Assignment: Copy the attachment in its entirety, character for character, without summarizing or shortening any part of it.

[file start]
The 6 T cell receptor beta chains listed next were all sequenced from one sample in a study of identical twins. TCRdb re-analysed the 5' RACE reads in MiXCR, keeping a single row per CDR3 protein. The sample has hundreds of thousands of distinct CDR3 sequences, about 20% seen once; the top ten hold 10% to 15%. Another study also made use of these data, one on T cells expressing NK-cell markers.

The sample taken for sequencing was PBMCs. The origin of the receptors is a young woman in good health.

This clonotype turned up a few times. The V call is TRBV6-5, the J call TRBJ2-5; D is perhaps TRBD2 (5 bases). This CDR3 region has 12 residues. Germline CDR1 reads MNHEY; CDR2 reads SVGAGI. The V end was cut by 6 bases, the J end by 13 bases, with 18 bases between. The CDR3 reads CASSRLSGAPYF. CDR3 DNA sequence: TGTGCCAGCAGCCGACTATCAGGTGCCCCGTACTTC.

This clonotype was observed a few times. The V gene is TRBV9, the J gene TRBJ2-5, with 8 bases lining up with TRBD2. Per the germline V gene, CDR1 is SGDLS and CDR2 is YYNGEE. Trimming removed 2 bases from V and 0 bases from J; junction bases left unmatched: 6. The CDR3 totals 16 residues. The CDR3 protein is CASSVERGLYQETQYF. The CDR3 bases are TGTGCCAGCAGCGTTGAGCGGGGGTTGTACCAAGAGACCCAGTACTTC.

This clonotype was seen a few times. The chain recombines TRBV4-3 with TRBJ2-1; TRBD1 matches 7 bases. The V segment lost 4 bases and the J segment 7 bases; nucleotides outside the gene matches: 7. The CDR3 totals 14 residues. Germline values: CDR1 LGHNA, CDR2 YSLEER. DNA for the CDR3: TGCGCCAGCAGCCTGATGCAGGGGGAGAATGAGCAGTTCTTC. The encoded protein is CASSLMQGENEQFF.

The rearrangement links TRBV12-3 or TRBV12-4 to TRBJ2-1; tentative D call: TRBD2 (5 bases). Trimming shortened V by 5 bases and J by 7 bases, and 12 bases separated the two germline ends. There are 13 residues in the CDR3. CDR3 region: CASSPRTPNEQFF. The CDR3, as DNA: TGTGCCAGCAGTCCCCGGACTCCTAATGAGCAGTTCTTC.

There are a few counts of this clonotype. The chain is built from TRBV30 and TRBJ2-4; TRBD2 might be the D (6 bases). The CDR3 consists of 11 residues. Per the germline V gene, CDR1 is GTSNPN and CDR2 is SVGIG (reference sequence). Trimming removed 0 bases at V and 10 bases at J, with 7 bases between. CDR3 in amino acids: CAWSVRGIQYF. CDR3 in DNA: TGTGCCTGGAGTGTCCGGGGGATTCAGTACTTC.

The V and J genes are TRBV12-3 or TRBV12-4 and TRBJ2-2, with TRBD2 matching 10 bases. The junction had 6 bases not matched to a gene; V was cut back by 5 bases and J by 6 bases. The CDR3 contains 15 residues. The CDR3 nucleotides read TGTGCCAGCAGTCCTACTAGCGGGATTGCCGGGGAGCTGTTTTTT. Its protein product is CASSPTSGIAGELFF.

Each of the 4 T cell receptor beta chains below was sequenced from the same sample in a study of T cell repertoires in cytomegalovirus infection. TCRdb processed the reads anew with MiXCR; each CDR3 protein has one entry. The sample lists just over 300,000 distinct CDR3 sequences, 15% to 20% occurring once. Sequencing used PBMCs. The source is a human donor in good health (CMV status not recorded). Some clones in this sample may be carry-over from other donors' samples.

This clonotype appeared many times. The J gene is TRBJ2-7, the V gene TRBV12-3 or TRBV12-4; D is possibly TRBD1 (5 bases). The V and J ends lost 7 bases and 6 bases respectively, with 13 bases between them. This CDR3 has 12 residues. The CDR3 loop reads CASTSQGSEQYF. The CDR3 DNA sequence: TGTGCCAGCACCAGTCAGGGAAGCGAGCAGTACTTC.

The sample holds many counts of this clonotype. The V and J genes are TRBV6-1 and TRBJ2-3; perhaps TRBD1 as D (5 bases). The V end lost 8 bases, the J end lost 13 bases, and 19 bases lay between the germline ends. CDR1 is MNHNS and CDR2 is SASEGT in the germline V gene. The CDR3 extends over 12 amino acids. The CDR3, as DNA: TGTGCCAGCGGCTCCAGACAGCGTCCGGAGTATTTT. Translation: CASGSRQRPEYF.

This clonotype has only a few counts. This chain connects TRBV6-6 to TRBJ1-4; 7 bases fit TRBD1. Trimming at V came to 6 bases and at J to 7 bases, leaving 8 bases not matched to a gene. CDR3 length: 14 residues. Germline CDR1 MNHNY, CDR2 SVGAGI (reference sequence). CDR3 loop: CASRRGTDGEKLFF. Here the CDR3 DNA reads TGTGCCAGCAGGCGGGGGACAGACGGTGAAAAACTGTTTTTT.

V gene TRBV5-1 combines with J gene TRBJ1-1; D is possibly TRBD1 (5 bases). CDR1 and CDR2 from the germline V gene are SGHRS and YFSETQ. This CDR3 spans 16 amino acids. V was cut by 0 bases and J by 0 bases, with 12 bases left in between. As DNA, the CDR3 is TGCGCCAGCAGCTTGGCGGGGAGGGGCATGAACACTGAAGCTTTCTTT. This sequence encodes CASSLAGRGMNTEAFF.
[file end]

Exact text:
The 6 T cell receptor beta chains listed next were all sequenced from one sample in a study of identical twins. TCRdb re-analysed the 5' RACE reads in MiXCR, keeping a single row per CDR3 protein. The sample has hundreds of thousands of distinct CDR3 sequences, about 20% seen once; the top ten hold 10% to 15%. Another study also made use of these data, one on T cells expressing NK-cell markers.

The sample taken for sequencing was PBMCs. The origin of the receptors is a young woman in good health.

This clonotype turned up a few times. The V call is TRBV6-5, the J call TRBJ2-5; D is perhaps TRBD2 (5 bases). This CDR3 region has 12 residues. Germline CDR1 reads MNHEY; CDR2 reads SVGAGI. The V end was cut by 6 bases, the J end by 13 bases, with 18 bases between. The CDR3 reads CASSRLSGAPYF. CDR3 DNA sequence: TGTGCCAGCAGCCGACTATCAGGTGCCCCGTACTTC.

This clonotype was observed a few times. The V gene is TRBV9, the J gene TRBJ2-5, with 8 bases lining up with TRBD2. Per the germline V gene, CDR1 is SGDLS and CDR2 is YYNGEE. Trimming removed 2 bases from V and 0 bases from J; junction bases left unmatched: 6. The CDR3 totals 16 residues. The CDR3 protein is CASSVERGLYQETQYF. The CDR3 bases are TGTGCCAGCAGCGTTGAGCGGGGGTTGTACCAAGAGACCCAGTACTTC.

This clonotype was seen a few times. The chain recombines TRBV4-3 with TRBJ2-1; TRBD1 matches 7 bases. The V segment lost 4 bases and the J segment 7 bases; nucleotides outside the gene matches: 7. The CDR3 totals 14 residues. Germline values: CDR1 LGHNA, CDR2 YSLEER. DNA for the CDR3: TGCGCCAGCAGCCTGATGCAGGGGGAGAATGAGCAGTTCTTC. The encoded protein is CASSLMQGENEQFF.

The rearrangement links TRBV12-3 or TRBV12-4 to TRBJ2-1; tentative D call: TRBD2 (5 bases). Trimming shortened V by 5 bases and J by 7 bases, and 12 bases separated the two germline ends. There are 13 residues in the CDR3. CDR3 region: CASSPRTPNEQFF. The CDR3, as DNA: TGTGCCAGCAGTCCCCGGACTCCTAATGAGCAGTTCTTC.

There are a few counts of this clonotype. The chain is built from TRBV30 and TRBJ2-4; TRBD2 might be the D (6 bases). The CDR3 consists of 11 residues. Per the germline V gene, CDR1 is GTSNPN and CDR2 is SVGIG (reference sequence). Trimming removed 0 bases at V and 10 bases at J, with 7 bases between. CDR3 in amino acids: CAWSVRGIQYF. CDR3 in DNA: TGTGCCTGGAGTGTCCGGGGGATTCAGTACTTC.

The V and J genes are TRBV12-3 or TRBV12-4 and TRBJ2-2, with TRBD2 matching 10 bases. The junction had 6 bases not matched to a gene; V was cut back by 5 bases and J by 6 bases. The CDR3 contains 15 residues. The CDR3 nucleotides read TGTGCCAGCAGTCCTACTAGCGGGATTGCCGGGGAGCTGTTTTTT. Its protein product is CASSPTSGIAGELFF.

Each of the 4 T cell receptor beta chains below was sequenced from the same sample in a study of T cell repertoires in cytomegalovirus infection. TCRdb processed the reads anew with MiXCR; each CDR3 protein has one entry. The sample lists just over 300,000 distinct CDR3 sequences, 15% to 20% occurring once. Sequencing used PBMCs. The source is a human donor in good health (CMV status not recorded). Some clones in this sample may be carry-over from other donors' samples.

This clonotype appeared many times. The J gene is TRBJ2-7, the V gene TRBV12-3 or TRBV12-4; D is possibly TRBD1 (5 bases). The V and J ends lost 7 bases and 6 bases respectively, with 13 bases between them. This CDR3 has 12 residues. The CDR3 loop reads CASTSQGSEQYF. The CDR3 DNA sequence: TGTGCCAGCACCAGTCAGGGAAGCGAGCAGTACTTC.

The sample holds many counts of this clonotype. The V and J genes are TRBV6-1 and TRBJ2-3; perhaps TRBD1 as D (5 bases). The V end lost 8 bases, the J end lost 13 bases, and 19 bases lay between the germline ends. CDR1 is MNHNS and CDR2 is SASEGT in the germline V gene. The CDR3 extends over 12 amino acids. The CDR3, as DNA: TGTGCCAGCGGCTCCAGACAGCGTCCGGAGTATTTT. Translation: CASGSRQRPEYF.

This clonotype has only a few counts. This chain connects TRBV6-6 to TRBJ1-4; 7 bases fit TRBD1. Trimming at V came to 6 bases and at J to 7 bases, leaving 8 bases not matched to a gene. CDR3 length: 14 residues. Germline CDR1 MNHNY, CDR2 SVGAGI (reference sequence). CDR3 loop: CASRRGTDGEKLFF. Here the CDR3 DNA reads TGTGCCAGCAGGCGGGGGACAGACGGTGAAAAACTGTTTTTT.

V gene TRBV5-1 combines with J gene TRBJ1-1; D is possibly TRBD1 (5 bases). CDR1 and CDR2 from the germline V gene are SGHRS and YFSETQ. This CDR3 spans 16 amino acids. V was cut by 0 bases and J by 0 bases, with 12 bases left in between. As DNA, the CDR3 is TGCGCCAGCAGCTTGGCGGGGAGGGGCATGAACACTGAAGCTTTCTTT. This sequence encodes CASSLAGRGMNTEAFF.